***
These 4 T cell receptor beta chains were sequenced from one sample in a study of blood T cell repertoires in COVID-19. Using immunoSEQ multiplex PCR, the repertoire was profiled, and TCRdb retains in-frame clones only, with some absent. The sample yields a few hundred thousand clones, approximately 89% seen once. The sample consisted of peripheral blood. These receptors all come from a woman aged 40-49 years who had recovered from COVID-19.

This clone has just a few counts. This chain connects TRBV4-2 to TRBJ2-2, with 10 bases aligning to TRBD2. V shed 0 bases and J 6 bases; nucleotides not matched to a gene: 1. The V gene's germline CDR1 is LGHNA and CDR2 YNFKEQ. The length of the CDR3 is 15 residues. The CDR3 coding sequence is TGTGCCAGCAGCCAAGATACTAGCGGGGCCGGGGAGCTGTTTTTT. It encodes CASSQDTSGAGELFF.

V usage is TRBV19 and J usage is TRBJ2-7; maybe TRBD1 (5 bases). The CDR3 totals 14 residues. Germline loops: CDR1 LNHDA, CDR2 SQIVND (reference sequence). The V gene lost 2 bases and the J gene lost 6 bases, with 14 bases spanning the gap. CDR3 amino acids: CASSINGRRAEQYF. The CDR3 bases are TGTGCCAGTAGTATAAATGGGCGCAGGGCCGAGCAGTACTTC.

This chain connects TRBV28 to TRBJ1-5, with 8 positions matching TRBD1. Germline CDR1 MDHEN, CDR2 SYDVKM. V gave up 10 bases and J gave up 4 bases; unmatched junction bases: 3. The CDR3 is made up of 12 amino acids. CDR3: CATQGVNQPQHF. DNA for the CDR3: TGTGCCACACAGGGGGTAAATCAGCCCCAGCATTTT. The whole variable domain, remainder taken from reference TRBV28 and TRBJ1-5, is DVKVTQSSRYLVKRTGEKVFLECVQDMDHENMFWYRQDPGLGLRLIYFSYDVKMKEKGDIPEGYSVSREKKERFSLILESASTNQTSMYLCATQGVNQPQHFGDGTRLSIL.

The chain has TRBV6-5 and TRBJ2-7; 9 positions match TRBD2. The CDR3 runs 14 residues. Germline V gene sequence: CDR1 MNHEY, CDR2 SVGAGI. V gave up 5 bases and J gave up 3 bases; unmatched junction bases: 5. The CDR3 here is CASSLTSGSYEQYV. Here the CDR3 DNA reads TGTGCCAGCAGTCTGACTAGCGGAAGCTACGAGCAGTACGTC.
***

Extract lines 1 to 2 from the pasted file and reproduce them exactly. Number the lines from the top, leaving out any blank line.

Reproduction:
These 4 T cell receptor beta chains were sequenced from one sample in a study of blood T cell repertoires in COVID-19. Using immunoSEQ multiplex PCR, the repertoire was profiled, and TCRdb retains in-frame clones only, with some absent. The sample yields a few hundred thousand clones, approximately 89% seen once. The sample consisted of peripheral blood. These receptors all come from a woman aged 40-49 years who had recovered from COVID-19.

This clone has just a few counts. This chain connects TRBV4-2 to TRBJ2-2, with 10 bases aligning to TRBD2. V shed 0 bases and J 6 bases; nucleotides not matched to a gene: 1. The V gene's germline CDR1 is LGHNA and CDR2 YNFKEQ. The length of the CDR3 is 15 residues. The CDR3 coding sequence is TGTGCCAGCAGCCAAGATACTAGCGGGGCCGGGGAGCTGTTTTTT. It encodes CASSQDTSGAGELFF.